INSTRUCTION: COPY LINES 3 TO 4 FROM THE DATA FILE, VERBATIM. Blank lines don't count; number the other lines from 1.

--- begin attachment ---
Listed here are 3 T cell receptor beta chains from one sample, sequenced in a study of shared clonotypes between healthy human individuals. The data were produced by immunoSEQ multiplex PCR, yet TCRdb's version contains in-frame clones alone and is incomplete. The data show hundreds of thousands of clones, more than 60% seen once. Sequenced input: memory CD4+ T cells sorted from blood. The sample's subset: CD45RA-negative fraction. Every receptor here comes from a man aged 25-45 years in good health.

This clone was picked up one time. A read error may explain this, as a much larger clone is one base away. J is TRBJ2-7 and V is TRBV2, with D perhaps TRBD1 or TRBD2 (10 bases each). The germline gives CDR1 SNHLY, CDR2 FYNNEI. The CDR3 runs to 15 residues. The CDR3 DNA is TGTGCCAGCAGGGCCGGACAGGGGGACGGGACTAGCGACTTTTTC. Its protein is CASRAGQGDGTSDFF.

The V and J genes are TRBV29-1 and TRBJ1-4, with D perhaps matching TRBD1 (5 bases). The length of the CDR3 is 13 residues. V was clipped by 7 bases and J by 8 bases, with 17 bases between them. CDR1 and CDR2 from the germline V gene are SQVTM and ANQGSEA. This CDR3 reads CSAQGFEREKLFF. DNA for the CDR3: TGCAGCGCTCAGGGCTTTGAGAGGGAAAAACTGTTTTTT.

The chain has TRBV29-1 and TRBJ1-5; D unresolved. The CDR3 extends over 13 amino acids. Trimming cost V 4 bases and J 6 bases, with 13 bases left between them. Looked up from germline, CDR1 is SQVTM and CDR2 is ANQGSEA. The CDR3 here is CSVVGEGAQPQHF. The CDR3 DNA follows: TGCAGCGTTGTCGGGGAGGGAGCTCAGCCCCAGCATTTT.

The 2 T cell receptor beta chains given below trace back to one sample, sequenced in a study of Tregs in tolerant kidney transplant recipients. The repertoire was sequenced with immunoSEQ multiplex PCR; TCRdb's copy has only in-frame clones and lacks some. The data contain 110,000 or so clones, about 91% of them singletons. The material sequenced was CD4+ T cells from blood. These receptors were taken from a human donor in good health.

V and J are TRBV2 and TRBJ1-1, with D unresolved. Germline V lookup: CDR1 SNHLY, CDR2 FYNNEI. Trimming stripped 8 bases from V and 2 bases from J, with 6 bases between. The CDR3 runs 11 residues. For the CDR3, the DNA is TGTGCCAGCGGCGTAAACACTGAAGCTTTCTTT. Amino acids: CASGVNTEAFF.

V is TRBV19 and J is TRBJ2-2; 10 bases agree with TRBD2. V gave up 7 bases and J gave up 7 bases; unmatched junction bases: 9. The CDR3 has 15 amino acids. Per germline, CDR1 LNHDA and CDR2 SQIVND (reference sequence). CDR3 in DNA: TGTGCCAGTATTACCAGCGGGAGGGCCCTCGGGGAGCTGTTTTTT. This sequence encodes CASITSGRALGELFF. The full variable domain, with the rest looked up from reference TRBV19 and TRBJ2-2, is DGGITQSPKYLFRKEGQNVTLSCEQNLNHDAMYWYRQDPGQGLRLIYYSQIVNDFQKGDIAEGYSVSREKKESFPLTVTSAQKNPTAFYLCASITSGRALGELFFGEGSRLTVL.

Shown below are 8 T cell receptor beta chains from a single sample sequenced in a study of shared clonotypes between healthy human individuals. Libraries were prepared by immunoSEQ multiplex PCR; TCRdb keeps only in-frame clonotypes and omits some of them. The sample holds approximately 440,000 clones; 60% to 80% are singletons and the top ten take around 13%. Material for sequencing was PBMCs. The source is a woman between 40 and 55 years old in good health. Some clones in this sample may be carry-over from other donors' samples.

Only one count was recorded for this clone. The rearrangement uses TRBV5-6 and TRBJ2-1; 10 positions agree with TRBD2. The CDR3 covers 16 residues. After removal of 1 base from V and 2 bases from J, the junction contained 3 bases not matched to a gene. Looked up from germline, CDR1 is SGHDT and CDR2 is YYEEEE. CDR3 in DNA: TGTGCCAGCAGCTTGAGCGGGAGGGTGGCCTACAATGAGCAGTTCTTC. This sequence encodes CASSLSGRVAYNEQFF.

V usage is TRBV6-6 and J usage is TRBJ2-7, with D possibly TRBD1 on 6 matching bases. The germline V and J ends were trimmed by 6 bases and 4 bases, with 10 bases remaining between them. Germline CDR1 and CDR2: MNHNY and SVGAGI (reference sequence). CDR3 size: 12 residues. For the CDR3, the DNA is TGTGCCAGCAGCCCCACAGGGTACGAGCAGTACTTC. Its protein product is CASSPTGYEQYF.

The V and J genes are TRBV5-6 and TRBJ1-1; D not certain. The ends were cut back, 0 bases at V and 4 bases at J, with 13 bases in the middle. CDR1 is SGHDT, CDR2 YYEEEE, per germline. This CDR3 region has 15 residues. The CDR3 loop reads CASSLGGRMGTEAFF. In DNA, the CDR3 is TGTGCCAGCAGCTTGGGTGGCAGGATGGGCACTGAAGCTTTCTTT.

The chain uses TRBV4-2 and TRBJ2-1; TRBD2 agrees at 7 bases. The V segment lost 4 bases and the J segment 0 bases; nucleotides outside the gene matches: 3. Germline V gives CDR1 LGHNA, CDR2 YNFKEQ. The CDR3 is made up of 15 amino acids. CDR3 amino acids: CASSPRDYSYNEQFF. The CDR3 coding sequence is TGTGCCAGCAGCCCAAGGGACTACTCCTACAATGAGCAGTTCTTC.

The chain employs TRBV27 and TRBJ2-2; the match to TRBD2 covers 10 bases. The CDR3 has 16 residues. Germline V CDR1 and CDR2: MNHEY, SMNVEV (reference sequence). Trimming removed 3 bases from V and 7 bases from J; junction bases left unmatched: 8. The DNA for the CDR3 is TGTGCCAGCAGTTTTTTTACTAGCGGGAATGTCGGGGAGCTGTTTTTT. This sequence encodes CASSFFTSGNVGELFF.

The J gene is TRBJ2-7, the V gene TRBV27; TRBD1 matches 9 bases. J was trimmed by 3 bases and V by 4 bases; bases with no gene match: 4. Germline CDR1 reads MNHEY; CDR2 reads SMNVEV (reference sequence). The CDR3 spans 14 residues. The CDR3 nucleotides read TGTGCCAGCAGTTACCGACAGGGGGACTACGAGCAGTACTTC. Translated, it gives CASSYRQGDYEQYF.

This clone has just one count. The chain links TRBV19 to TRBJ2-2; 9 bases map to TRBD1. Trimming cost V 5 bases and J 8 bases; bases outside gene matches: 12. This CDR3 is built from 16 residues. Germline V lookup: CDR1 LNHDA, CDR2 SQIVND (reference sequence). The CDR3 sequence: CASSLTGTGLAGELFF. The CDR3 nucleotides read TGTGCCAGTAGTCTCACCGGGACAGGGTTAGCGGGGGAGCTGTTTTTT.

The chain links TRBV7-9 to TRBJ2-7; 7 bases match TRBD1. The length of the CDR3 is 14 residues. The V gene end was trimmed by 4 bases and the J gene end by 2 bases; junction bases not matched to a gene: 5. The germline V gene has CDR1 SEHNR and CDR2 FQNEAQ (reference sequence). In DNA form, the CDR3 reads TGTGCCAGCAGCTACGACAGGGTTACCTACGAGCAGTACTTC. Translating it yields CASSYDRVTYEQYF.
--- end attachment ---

The V and J genes are TRBV29-1 and TRBJ1-4, with D perhaps matching TRBD1 (5 bases). The length of the CDR3 is 13 residues. V was clipped by 7 bases and J by 8 bases, with 17 bases between them. CDR1 and CDR2 from the germline V gene are SQVTM and ANQGSEA. This CDR3 reads CSAQGFEREKLFF. DNA for the CDR3: TGCAGCGCTCAGGGCTTTGAGAGGGAAAAACTGTTTTTT.

The chain has TRBV29-1 and TRBJ1-5; D unresolved. The CDR3 extends over 13 amino acids. Trimming cost V 4 bases and J 6 bases, with 13 bases left between them. Looked up from germline, CDR1 is SQVTM and CDR2 is ANQGSEA. The CDR3 here is CSVVGEGAQPQHF. The CDR3 DNA follows: TGCAGCGTTGTCGGGGAGGGAGCTCAGCCCCAGCATTTT.